Using AI for Object Training, Detection and Tracking

Artificial Intelligence (AI), Computer Vision
Intranel > Portfolio > Using AI for Object Training, Detection and Tracking

Project Details

This project aimed to detect, track, differentiate, and count different brands of the scooter (e.g. Lime, Flamingo) in public areas in real-time, on inexpensive hardware.

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Constraints

Detection, tracking, and counting had to be achieved at the local device level. A more conventional approach would be to send field video data to a central server for batch processing and analytics. This has several downsides:

  • Typically much higher overall costs

  • Video requires high bandwidth

  • Privacy concerns from storing personally identifiable images centrally

  • No access to real-time data/analytics – important for rapid decision making

On the other hand, if computer vision and AI functions happen at the local device level only small packets of anonymised data need to be sent upstream. Data can then be sent over low-cost IoT cellular networks such as LoRa.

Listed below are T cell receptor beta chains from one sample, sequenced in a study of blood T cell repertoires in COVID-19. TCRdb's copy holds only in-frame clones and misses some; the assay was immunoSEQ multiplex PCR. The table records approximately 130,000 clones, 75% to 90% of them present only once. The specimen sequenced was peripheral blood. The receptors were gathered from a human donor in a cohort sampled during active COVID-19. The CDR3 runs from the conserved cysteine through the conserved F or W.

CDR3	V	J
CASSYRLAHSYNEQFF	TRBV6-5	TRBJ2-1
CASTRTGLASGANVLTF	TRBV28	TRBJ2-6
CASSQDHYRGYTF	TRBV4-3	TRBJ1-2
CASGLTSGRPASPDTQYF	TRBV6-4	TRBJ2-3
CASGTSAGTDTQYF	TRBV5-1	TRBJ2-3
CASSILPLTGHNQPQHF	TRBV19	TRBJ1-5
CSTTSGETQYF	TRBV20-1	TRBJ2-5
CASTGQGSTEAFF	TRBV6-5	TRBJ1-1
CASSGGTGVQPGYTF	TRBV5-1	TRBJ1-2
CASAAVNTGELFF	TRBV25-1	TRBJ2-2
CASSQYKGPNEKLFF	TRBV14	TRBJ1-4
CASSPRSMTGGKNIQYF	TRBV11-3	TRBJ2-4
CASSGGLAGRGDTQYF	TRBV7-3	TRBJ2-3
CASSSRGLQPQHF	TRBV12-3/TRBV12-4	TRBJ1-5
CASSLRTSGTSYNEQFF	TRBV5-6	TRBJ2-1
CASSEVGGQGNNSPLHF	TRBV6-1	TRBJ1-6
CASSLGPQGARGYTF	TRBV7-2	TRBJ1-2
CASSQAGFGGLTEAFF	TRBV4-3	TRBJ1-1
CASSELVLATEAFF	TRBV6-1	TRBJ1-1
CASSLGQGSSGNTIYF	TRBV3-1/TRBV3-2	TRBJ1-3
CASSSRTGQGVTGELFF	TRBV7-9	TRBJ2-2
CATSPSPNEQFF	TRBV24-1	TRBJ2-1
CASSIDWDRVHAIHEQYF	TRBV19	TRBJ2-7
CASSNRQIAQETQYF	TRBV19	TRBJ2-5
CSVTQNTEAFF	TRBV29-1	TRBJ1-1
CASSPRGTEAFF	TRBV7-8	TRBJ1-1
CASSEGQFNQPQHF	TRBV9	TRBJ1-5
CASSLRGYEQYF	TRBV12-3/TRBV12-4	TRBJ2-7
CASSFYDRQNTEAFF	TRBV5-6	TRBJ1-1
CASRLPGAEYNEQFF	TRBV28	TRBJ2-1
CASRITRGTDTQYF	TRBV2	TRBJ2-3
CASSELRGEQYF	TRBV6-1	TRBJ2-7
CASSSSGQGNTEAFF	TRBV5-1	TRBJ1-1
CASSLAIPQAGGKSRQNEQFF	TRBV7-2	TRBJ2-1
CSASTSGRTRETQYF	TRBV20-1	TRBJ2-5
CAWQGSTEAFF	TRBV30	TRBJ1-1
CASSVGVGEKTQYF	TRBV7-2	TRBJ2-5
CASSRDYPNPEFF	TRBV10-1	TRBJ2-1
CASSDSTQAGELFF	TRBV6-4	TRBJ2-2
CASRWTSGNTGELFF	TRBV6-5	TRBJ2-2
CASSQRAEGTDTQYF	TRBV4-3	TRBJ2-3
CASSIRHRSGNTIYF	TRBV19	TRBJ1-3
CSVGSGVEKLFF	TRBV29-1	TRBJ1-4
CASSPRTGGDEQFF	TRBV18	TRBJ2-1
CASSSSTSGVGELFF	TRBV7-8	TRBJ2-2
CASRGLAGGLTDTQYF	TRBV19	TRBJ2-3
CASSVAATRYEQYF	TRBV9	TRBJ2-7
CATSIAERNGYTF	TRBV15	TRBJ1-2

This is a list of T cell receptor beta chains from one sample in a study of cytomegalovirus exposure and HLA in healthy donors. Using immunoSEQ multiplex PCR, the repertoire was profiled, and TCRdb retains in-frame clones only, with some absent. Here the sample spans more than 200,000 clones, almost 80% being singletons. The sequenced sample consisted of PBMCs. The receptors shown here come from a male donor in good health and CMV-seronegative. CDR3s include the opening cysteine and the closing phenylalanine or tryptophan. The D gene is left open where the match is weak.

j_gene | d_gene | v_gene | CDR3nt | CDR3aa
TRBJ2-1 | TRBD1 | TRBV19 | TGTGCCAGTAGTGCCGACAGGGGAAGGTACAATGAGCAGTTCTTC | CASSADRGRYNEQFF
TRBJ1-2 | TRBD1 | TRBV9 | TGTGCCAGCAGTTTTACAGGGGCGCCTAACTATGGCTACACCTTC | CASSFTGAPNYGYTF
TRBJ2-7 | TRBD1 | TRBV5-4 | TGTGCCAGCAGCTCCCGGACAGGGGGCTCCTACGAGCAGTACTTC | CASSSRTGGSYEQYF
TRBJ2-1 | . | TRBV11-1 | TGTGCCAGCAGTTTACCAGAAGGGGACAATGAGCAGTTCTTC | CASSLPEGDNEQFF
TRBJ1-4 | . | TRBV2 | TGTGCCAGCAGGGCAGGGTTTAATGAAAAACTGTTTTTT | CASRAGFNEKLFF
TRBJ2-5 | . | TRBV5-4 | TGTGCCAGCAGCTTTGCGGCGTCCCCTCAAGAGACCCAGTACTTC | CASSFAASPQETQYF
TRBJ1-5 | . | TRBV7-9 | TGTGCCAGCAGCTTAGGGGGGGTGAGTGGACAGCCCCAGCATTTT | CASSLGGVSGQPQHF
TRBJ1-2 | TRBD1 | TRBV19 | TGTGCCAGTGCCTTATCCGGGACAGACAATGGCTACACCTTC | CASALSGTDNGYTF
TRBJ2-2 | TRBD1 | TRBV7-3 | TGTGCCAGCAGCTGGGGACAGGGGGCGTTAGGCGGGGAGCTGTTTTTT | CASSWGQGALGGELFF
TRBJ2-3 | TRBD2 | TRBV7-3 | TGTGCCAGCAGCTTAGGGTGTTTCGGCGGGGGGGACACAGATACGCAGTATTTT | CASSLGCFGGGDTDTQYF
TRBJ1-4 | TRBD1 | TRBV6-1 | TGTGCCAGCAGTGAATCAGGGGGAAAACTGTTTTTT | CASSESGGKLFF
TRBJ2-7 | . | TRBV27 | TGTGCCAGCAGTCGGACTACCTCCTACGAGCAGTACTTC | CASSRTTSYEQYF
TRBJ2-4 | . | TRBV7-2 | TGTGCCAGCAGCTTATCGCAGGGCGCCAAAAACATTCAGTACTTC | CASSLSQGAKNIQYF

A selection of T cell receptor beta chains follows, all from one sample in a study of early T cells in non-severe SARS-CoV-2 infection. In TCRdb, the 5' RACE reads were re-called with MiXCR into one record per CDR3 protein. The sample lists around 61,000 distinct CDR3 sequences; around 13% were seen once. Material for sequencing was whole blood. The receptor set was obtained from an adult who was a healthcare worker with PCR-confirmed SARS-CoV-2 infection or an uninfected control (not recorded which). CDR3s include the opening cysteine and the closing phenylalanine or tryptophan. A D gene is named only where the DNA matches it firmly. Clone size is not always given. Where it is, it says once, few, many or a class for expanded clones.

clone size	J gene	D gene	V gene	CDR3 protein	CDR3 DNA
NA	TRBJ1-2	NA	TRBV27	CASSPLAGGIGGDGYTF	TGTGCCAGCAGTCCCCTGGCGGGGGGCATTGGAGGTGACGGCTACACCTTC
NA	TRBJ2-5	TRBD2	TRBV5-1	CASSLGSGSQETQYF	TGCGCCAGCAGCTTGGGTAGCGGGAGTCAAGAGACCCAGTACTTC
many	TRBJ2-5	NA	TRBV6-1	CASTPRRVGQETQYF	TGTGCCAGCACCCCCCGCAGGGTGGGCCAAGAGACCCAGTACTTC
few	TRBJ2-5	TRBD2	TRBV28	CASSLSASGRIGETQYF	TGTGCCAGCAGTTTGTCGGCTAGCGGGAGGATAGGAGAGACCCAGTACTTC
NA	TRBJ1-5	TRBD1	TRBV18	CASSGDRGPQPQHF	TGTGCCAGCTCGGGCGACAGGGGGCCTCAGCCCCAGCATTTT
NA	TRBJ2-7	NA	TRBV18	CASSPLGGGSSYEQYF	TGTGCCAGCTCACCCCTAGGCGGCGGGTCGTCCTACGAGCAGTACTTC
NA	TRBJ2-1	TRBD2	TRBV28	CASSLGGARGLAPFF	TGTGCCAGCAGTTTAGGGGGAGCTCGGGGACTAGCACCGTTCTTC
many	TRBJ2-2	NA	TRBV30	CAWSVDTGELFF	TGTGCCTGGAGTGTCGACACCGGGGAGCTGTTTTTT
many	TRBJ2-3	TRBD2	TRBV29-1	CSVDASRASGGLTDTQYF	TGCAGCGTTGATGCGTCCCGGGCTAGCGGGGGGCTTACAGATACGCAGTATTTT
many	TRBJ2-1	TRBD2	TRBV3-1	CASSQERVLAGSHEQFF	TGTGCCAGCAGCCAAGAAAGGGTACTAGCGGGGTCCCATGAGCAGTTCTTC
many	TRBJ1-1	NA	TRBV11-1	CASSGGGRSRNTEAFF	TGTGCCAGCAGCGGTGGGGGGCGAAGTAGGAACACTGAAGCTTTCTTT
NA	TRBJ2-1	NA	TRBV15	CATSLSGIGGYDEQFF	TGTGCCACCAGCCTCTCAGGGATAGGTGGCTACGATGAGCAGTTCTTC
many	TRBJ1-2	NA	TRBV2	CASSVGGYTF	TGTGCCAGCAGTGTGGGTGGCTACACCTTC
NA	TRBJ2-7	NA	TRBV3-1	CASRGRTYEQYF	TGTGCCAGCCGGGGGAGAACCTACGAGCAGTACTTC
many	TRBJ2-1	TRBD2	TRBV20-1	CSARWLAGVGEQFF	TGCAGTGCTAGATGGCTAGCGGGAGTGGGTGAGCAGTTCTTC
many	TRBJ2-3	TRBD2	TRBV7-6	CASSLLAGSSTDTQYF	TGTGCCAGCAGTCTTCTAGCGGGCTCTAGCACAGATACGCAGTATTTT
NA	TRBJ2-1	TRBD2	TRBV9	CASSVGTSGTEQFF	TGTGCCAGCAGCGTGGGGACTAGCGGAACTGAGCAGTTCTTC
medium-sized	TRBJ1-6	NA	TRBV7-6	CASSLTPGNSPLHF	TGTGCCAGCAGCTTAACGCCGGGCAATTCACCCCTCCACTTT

Results

Intranel was able to apply our model training processes to detect multiple types of scooters with high accuracy, with only a small sample set. Training data came from hiring a set of scooters for a few hours and taking videos from multiple angles, from which still images were extracted.

We were able to apply our hardware-accelerated tracking algorithms to ensure even higher recognition rates as the same object is tested multiple times, with a majority vote applied on the detected scooter type.

The availability of cheap, low power compute boards like Raspberry Pi, and new hardware AI accelerator modules (in this case Google’s Coral inference engine) meant we could complete all computer vision and AI tasks on the field device. This local processing means we only need to send small, anonymised data packets to a server – in this case the numbers of different scooter brands crossing an area of pavement in a given time period.

The same process can easily be applied to any type of traffic – pedestrians, cyclists, cars, buses (or any mixtures of these), with data made available in real-time to upstream systems like traffic control centres.

Resources

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